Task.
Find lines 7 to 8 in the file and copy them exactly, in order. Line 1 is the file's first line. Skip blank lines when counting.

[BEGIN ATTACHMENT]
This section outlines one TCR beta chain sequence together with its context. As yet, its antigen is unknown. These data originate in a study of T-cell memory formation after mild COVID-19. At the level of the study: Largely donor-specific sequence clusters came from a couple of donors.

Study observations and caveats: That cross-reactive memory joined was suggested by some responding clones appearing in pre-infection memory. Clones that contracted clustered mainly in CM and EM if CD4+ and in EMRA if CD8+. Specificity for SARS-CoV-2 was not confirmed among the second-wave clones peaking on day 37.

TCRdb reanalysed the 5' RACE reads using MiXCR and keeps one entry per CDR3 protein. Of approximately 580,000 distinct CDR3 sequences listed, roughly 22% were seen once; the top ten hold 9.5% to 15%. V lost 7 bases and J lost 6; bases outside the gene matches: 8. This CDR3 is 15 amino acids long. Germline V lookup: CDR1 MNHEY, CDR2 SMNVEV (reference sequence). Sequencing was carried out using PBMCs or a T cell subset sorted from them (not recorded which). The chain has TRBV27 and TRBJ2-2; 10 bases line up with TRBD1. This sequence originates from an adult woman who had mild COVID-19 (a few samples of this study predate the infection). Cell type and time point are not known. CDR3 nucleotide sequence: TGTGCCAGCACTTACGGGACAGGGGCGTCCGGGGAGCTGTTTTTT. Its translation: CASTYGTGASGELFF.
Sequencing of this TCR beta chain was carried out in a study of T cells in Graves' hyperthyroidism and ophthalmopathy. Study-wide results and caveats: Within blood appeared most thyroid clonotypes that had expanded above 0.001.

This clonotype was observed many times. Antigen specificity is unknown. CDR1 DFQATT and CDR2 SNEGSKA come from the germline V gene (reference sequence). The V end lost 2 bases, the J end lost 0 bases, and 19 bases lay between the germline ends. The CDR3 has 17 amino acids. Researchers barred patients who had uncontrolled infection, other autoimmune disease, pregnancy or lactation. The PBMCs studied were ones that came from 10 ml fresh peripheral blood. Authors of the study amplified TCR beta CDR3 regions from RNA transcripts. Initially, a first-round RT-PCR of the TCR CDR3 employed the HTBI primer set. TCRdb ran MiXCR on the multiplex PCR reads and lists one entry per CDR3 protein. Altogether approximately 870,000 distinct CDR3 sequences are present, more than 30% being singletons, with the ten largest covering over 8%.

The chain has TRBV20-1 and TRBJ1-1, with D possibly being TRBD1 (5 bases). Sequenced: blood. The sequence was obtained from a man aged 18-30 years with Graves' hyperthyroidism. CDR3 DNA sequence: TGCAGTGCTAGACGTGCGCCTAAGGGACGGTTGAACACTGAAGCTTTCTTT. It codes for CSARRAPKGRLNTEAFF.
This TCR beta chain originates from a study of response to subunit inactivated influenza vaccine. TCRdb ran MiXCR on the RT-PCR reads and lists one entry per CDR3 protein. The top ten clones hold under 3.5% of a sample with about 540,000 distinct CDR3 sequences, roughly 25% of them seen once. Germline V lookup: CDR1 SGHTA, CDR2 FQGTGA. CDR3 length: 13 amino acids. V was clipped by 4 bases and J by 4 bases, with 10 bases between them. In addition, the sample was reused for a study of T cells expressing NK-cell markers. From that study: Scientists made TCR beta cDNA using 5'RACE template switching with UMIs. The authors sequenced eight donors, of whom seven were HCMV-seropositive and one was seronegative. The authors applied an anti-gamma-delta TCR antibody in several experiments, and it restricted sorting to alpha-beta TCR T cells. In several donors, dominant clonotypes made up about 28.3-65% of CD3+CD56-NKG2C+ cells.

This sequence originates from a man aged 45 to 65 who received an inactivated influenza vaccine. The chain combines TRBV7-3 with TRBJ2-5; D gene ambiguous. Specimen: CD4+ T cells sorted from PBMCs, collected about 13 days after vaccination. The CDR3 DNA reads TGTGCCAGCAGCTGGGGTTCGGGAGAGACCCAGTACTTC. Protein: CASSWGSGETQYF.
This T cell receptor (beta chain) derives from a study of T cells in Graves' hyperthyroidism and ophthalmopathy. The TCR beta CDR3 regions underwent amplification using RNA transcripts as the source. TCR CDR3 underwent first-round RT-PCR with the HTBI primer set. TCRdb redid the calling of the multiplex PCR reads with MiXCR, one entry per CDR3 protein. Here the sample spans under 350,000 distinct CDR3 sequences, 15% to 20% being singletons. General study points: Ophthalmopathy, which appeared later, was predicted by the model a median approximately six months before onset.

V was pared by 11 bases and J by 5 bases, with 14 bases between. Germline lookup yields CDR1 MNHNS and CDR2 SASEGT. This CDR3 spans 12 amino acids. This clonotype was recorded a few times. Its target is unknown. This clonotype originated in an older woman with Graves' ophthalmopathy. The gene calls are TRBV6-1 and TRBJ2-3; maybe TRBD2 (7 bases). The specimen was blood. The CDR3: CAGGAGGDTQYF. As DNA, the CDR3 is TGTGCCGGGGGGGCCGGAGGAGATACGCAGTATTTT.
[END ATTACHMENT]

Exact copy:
This TCR beta chain originates from a study of response to subunit inactivated influenza vaccine. TCRdb ran MiXCR on the RT-PCR reads and lists one entry per CDR3 protein. The top ten clones hold under 3.5% of a sample with about 540,000 distinct CDR3 sequences, roughly 25% of them seen once. Germline V lookup: CDR1 SGHTA, CDR2 FQGTGA. CDR3 length: 13 amino acids. V was clipped by 4 bases and J by 4 bases, with 10 bases between them. In addition, the sample was reused for a study of T cells expressing NK-cell markers. From that study: Scientists made TCR beta cDNA using 5'RACE template switching with UMIs. The authors sequenced eight donors, of whom seven were HCMV-seropositive and one was seronegative. The authors applied an anti-gamma-delta TCR antibody in several experiments, and it restricted sorting to alpha-beta TCR T cells. In several donors, dominant clonotypes made up about 28.3-65% of CD3+CD56-NKG2C+ cells.

This sequence originates from a man aged 45 to 65 who received an inactivated influenza vaccine. The chain combines TRBV7-3 with TRBJ2-5; D gene ambiguous. Specimen: CD4+ T cells sorted from PBMCs, collected about 13 days after vaccination. The CDR3 DNA reads TGTGCCAGCAGCTGGGGTTCGGGAGAGACCCAGTACTTC. Protein: CASSWGSGETQYF.